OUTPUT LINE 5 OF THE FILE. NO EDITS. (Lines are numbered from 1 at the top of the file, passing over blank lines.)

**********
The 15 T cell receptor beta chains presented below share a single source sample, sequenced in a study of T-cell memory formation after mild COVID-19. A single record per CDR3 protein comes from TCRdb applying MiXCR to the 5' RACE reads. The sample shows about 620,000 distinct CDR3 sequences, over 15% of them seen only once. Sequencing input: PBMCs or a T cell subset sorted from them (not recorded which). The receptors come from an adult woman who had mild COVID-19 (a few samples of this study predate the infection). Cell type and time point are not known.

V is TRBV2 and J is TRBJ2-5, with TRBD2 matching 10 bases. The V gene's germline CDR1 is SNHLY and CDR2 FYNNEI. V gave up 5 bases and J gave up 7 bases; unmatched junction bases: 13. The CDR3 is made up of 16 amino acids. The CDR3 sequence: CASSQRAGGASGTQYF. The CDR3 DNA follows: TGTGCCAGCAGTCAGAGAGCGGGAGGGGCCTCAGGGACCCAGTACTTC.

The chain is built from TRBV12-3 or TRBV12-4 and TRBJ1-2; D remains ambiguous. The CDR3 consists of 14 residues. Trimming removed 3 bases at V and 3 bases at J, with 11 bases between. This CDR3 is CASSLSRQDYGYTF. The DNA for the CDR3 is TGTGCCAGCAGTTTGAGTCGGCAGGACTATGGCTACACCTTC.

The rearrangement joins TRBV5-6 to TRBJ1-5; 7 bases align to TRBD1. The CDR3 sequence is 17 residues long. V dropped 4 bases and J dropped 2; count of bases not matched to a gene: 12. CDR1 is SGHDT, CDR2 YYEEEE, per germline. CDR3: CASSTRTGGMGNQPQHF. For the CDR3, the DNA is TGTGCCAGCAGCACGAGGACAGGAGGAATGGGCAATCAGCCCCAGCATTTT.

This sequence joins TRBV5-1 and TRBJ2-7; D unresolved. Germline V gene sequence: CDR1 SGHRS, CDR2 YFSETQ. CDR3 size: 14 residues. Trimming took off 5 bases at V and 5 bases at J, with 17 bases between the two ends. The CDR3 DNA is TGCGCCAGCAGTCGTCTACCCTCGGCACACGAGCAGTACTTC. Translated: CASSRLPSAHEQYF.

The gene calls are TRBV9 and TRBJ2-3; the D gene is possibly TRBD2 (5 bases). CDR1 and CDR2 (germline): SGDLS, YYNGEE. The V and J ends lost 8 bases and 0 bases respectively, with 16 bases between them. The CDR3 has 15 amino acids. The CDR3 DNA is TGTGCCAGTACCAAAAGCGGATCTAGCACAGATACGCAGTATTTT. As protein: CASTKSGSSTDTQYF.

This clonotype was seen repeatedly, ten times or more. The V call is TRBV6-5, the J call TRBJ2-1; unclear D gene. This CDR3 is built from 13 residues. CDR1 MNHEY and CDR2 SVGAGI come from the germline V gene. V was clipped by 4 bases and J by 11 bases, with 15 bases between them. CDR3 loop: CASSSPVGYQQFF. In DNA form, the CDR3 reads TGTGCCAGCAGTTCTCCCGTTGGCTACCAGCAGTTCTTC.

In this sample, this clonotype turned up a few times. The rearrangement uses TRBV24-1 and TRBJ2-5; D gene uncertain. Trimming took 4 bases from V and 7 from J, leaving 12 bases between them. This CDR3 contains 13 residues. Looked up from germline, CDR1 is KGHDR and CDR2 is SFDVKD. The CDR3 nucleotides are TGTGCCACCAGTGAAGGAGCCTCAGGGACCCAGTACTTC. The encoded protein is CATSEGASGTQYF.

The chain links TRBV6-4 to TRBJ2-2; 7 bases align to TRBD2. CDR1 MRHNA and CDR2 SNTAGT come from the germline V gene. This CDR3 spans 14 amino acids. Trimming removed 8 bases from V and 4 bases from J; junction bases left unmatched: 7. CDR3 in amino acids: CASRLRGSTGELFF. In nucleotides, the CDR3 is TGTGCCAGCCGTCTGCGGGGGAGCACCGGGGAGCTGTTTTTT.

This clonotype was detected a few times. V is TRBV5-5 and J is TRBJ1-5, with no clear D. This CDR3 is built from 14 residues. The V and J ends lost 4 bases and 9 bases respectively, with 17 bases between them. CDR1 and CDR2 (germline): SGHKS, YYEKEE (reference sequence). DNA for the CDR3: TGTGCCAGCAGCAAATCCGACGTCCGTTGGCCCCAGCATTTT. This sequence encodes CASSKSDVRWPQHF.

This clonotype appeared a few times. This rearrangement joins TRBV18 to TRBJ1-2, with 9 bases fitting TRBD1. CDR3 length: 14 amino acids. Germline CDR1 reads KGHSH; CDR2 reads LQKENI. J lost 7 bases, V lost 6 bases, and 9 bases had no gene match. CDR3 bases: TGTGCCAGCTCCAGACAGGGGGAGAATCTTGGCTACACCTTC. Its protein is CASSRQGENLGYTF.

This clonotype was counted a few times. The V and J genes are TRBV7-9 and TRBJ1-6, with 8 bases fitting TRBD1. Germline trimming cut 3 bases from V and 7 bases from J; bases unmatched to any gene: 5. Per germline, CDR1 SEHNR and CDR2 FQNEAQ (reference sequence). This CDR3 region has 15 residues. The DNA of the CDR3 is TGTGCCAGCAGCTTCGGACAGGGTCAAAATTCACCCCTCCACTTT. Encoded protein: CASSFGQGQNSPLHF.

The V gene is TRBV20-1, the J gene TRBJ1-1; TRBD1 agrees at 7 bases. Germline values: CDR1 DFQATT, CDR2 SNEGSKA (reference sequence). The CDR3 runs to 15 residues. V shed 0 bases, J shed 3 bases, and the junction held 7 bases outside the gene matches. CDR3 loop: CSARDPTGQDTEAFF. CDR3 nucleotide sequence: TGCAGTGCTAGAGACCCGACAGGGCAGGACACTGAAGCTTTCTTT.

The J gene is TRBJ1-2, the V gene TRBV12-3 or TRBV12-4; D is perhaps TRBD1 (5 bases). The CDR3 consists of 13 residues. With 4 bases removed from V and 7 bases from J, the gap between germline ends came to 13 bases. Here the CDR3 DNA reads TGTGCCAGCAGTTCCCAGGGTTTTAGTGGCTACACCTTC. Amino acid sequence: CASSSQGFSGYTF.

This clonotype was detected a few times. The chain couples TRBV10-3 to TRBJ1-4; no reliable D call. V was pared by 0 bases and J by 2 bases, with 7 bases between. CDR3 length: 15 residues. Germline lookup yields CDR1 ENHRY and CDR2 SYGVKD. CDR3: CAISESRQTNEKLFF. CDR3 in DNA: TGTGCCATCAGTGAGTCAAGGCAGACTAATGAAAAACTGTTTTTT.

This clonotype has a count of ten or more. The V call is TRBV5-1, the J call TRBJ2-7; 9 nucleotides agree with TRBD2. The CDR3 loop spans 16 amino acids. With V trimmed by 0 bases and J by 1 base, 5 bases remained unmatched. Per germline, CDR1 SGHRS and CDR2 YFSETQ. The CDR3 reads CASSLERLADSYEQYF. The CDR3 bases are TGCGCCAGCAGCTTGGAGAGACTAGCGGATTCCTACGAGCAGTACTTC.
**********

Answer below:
This sequence joins TRBV5-1 and TRBJ2-7; D unresolved. Germline V gene sequence: CDR1 SGHRS, CDR2 YFSETQ. CDR3 size: 14 residues. Trimming took off 5 bases at V and 5 bases at J, with 17 bases between the two ends. The CDR3 DNA is TGCGCCAGCAGTCGTCTACCCTCGGCACACGAGCAGTACTTC. Translated: CASSRLPSAHEQYF.